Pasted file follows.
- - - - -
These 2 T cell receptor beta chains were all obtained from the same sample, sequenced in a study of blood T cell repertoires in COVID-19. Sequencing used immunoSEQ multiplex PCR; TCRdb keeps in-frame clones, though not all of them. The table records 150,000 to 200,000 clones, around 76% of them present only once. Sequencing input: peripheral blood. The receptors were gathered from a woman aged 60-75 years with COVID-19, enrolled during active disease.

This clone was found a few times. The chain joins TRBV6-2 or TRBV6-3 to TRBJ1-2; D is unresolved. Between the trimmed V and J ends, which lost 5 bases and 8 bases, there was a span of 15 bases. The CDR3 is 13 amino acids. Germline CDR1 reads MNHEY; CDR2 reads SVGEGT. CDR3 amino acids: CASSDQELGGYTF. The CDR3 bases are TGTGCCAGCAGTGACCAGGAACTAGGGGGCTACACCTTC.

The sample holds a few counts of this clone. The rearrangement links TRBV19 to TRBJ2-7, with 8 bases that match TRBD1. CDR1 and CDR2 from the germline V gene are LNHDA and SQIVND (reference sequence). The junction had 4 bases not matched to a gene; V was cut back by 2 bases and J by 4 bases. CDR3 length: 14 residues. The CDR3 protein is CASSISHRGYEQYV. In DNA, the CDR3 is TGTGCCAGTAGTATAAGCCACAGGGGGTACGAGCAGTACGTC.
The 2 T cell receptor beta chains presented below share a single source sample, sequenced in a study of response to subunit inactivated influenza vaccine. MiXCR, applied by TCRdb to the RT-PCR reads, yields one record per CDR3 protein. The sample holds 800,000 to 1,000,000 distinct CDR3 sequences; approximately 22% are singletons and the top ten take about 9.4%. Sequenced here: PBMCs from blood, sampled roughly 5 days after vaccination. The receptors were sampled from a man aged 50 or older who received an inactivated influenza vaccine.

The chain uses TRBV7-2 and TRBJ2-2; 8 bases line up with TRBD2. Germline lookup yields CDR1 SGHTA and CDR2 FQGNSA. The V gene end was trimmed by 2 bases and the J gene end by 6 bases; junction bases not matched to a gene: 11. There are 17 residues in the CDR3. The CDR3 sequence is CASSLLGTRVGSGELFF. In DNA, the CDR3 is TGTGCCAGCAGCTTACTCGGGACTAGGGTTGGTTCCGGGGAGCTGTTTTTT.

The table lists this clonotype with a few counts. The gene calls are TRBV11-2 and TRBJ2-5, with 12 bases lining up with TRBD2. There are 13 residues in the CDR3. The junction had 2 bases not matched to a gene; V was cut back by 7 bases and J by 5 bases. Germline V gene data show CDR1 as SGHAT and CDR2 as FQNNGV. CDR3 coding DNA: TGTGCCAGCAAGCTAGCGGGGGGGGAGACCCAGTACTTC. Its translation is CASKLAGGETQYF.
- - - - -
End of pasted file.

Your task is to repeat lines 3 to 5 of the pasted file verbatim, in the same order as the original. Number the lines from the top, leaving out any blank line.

The sample holds a few counts of this clone. The rearrangement links TRBV19 to TRBJ2-7, with 8 bases that match TRBD1. CDR1 and CDR2 from the germline V gene are LNHDA and SQIVND (reference sequence). The junction had 4 bases not matched to a gene; V was cut back by 2 bases and J by 4 bases. CDR3 length: 14 residues. The CDR3 protein is CASSISHRGYEQYV. In DNA, the CDR3 is TGTGCCAGTAGTATAAGCCACAGGGGGTACGAGCAGTACGTC.
The 2 T cell receptor beta chains presented below share a single source sample, sequenced in a study of response to subunit inactivated influenza vaccine. MiXCR, applied by TCRdb to the RT-PCR reads, yields one record per CDR3 protein. The sample holds 800,000 to 1,000,000 distinct CDR3 sequences; approximately 22% are singletons and the top ten take about 9.4%. Sequenced here: PBMCs from blood, sampled roughly 5 days after vaccination. The receptors were sampled from a man aged 50 or older who received an inactivated influenza vaccine.

The chain uses TRBV7-2 and TRBJ2-2; 8 bases line up with TRBD2. Germline lookup yields CDR1 SGHTA and CDR2 FQGNSA. The V gene end was trimmed by 2 bases and the J gene end by 6 bases; junction bases not matched to a gene: 11. There are 17 residues in the CDR3. The CDR3 sequence is CASSLLGTRVGSGELFF. In DNA, the CDR3 is TGTGCCAGCAGCTTACTCGGGACTAGGGTTGGTTCCGGGGAGCTGTTTTTT.